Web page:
Am I making too much out of this, or do you think that others should/will (at least) defer their trips? [I'm particularly interested in hearing from my Catholic brothers/sisters on this].
Intially I feel I must say, I would not base my pilgrimmage on a movie! That being said, there are a number of opportunities along the route to attend pilgrim mass. I enjoyed each and I feel the intimacy of the smaller churches and the beautiful voices of the nuns, was far more spiritual and moving to me, than the mass in the Cathedral. Also, I understood that the other churches Santiago were hosting a pilgrim mass. We arrive in October, and expected to find a pilgrim mass somewhere!
 

falcon269

no commercial interests
Camino(s) past & future
yes
Iglesia de San Agustín- Xesuitas
Rúa de Santo Agostiño, 4, 15704 Santiago de Compostela, A Coruña, Spain

It is next to the market, so you can tour vegetables and pigs ears as well! Johnnie Walker is an organist there at the 11 a.m. mass, so you might contact him for a coffee after mass.


VISITABLE CHURCH. Open: working days, 10.00-13.00 and 18.00-19.45 / Sunday and feast days, 10.00-13.00 and 19.30-20.30 || WORSHIP. Mass: working days, 12.00 and 19.00; Sunday and feast days, 12.00 and 20.00.
 

David Tallan

Veteran Member
Camino(s) past & future
Frances (1989 and 2016), Portugues - from Porto (2018)
Hi AshleyF, you are quite right to be deeply disappointed. For those people that walk the pilgrimage only to pay they respect to the Apostle James and not to be able to do so at the end of they journey and not to be able to go near the shrine is like a punch in the stomach.
Who says that people can't continue to pay their respects to the Apostle James? Access to the Apostle (both the tomb beneath the altar and the bust of the Apostle that people embrace above) has not been diminished. If the focus is on paying respect to the Apostle in Santiago then I would think these are the places it is done.

If you need more, it seems to me that you have a very sensitive stomach.
 

AshleyF

New Member
Camino(s) past & future
Camino Frances (2019)
Ashley,
I experienced the Santiago Cathedral for the first time in 1977. I was not a Peregrino then, but rather a young backpacker who had spent a semester living in Malaga, Spain. I was born and raised Catholic and I was deeply touched to experience what many of us believe is the tomb of St James. 42 years later ( last year), I walked my first Camino. Although there was a sense of relief at arriving at the cathedral and seeing the botafumeiro twice in two days during mass, I was more in awe of the “journey” then the actual end. There is a pilgrim mass nearby I believe at Santa Maria de Salome church that will be just as meaningful as the one held in the cathedral. The choice is yours, but if you don’t see the botafumeiro this year, then you’ll just have to return to do another Camino. Most of us who walk one Camino find ourselves longing to do it again. For me it’s only been one year. My wife and I leave tomorrow for our second Camino!!! We plan to go back in 2021 as well, God willing! Don’t let your decision to go be determined by a huge swinging incense burner. The real Camino is the daily journey!! You will not regret it!
Thank you for these kind and encouraging words. "The choice is yours, but if you don’t see the botafumeiro this year, then you’ll just have to return to do another Camino". I wish it were that easy. Perhaps after I am retired I will have the time for another Camino....but that's quite a while away, unfortunately.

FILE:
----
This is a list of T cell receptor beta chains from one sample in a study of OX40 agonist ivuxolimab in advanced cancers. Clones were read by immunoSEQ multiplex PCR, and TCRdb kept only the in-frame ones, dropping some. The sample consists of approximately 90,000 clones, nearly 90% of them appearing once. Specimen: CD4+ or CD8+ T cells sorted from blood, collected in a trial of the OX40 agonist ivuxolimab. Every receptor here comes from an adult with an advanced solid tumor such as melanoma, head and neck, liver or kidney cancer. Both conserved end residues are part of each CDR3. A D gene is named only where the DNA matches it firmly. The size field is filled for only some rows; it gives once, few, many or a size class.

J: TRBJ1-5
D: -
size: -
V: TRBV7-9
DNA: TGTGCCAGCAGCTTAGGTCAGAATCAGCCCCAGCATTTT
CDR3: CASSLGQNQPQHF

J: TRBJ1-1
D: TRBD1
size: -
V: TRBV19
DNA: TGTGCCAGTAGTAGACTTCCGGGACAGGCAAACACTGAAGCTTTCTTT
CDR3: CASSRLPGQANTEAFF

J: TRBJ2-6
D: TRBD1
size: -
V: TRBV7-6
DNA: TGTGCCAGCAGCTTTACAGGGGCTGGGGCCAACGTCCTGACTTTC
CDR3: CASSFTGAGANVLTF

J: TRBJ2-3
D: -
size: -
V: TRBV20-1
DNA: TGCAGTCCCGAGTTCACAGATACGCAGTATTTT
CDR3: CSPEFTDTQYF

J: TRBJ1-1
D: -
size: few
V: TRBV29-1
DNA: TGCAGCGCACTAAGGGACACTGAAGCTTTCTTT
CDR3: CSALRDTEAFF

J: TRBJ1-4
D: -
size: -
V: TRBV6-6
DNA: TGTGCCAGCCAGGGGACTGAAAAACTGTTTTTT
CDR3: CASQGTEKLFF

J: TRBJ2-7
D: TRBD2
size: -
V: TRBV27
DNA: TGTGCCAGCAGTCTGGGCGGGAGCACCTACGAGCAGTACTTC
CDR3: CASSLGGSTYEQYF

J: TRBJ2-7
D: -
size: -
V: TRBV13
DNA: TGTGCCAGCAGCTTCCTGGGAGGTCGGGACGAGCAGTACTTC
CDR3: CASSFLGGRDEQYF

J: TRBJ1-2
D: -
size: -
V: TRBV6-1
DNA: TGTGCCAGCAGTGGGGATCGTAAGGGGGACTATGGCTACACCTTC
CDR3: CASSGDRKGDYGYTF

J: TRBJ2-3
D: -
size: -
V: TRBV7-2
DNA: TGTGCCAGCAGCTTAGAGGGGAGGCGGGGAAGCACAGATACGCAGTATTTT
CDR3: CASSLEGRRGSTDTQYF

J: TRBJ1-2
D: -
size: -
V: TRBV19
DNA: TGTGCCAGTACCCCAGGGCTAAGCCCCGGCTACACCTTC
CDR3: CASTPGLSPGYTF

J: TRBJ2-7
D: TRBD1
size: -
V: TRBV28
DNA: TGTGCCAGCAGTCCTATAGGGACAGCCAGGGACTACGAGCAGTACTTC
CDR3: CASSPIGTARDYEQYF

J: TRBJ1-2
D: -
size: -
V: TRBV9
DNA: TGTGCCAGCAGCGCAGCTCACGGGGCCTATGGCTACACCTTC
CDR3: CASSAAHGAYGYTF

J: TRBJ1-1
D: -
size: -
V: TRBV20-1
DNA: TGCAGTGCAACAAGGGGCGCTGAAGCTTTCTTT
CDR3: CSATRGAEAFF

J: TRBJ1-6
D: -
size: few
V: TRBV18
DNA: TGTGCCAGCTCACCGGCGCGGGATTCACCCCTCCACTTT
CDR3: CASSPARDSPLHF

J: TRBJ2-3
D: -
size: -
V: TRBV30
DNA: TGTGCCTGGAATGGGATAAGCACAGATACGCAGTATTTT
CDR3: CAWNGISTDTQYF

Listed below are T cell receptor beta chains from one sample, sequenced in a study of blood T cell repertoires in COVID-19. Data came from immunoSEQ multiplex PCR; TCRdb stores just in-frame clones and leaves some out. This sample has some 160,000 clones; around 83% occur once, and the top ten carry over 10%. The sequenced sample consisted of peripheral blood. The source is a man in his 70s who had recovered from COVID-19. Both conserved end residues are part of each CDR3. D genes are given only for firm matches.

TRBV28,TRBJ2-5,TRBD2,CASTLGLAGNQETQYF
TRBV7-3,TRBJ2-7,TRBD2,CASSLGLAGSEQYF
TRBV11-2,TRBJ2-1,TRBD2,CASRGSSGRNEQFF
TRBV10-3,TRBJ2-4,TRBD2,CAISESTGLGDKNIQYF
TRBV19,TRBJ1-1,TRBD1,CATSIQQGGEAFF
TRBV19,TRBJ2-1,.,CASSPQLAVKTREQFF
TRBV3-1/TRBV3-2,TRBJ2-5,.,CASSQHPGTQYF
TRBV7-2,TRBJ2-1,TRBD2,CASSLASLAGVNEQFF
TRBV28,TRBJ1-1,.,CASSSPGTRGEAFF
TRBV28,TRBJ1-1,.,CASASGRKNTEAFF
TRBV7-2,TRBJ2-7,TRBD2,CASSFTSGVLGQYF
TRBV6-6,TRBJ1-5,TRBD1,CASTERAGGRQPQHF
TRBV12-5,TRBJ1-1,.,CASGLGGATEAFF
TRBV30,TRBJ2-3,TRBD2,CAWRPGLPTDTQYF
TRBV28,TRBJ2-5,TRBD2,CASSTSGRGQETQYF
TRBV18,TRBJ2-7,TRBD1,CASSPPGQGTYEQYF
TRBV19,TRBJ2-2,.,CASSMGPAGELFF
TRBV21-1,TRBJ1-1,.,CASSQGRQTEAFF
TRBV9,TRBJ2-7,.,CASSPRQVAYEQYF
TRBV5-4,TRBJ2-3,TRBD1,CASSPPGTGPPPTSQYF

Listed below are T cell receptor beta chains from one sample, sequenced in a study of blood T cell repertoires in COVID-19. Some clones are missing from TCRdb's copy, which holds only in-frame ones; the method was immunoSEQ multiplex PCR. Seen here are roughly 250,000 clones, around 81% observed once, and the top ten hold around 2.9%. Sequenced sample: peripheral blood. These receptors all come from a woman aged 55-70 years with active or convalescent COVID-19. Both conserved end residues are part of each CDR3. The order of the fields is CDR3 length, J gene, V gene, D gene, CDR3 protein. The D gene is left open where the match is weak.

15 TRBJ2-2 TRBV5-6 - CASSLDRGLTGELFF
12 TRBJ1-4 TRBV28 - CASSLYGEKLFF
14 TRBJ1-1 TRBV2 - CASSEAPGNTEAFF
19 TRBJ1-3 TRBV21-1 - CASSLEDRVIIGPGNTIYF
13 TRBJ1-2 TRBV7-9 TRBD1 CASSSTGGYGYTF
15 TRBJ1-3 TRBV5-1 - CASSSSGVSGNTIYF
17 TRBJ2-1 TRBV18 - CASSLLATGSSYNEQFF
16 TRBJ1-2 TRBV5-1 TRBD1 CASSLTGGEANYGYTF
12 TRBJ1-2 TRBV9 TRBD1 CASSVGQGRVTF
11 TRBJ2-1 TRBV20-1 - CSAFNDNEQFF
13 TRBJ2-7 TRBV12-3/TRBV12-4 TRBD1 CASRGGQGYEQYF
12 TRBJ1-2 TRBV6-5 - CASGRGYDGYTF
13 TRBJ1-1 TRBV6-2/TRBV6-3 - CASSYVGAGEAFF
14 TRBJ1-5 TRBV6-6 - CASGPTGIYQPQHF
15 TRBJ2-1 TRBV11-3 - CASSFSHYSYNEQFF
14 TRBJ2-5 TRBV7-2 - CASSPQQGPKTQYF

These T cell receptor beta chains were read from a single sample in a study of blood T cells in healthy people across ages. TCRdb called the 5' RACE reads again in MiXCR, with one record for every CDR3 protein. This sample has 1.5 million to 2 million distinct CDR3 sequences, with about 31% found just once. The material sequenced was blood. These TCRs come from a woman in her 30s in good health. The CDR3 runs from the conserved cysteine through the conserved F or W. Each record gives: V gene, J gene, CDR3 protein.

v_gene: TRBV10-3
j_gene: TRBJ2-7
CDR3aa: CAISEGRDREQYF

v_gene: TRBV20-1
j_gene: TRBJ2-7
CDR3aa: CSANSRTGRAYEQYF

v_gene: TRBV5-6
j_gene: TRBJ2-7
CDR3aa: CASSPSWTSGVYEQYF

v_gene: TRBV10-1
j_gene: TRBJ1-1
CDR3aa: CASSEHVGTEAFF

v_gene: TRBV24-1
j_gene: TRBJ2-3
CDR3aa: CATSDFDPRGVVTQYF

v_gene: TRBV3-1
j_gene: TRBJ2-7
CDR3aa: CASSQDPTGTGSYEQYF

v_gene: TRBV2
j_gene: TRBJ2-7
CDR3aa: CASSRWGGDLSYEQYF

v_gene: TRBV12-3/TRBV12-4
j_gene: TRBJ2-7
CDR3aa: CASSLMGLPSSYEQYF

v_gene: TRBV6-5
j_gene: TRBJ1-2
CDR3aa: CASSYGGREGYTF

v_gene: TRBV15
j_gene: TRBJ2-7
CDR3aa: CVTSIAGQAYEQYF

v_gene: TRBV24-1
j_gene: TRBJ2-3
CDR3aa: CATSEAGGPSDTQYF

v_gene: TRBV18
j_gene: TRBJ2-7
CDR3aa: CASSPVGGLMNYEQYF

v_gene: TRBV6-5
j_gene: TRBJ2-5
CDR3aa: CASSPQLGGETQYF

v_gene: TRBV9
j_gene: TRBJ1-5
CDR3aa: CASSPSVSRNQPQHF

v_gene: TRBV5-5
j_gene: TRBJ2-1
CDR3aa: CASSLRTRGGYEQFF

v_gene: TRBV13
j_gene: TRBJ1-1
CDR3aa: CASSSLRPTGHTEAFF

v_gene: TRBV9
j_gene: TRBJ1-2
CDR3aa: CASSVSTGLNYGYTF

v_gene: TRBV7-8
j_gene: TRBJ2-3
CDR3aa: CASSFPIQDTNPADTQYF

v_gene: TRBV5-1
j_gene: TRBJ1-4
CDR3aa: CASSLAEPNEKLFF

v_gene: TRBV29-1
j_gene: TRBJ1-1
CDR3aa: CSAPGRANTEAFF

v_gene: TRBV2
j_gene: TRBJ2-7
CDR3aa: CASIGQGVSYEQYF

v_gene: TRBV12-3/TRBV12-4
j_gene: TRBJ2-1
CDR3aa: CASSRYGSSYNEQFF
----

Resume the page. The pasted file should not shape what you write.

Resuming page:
David Tallan

Veteran Member
Camino(s) past & future
Frances (1989 and 2016), Portugues - from Porto (2018)
Thank you for these kind and encouraging words. "The choice is yours, but if you don’t see the botafumeiro this year, then you’ll just have to return to do another Camino". I wish it were that easy. Perhaps after I am retired I will have the time for another Camino....but that's quite a while away, unfortunately.
Just a quick word of warning: If you really want to see the botafumeiro swing, it won't be enough to postpone your trip to after the renovations are done. In 2016, when the renovations were purely exterior and had no effect whatsoever on the botafumeiro, we were there for several pilgrim masses in the summer and never saw the botafumeiro swing. There are very few days in the year when it is guaranteed. If you want to be sure of seeing it, you need to add several hundred euros to your Camino budget and plan in advance when you will arrive in Santiago, so that you can make the contribution to the cathedral far enough in advance to ensure that it swings on the day you will attend. On the plus side, as someone who has made the contribution, you are also guaranteed a good seat for the performance.
 

AshleyF

New Member
Camino(s) past & future
Camino Frances (2019)
. Yet, I would counsel you to set your anger aside. The Cathedral of St. James does its very best to accommodate the needs of each and every pilgrim. You are making deductions in ignorance and they are unwarranted.
Let go of any anger you have; accept what is without rancor; and make the best decisions for yourself. I am confident that you will have a marvelous Camino.
Thank you for your good wishes. Perhaps I need to share a bit more about my background. I am a former Business School Professor who now runs a successful consulting practice. I help senior executives increase their productivity and effectiveness every day, they are able to do this because they want to better meet their objectives. What I am seeing here is a failure of management on the part of the Diocese. If the clergy don't know the basics of project management, they should have allowed lay/secular members to oversee the project. If I am "angry" it is because the attitude of the Diocese, is that which the Catholic Church is regularly criticised for (and which have been settled post Vatican 2) - discounting the role of the laity.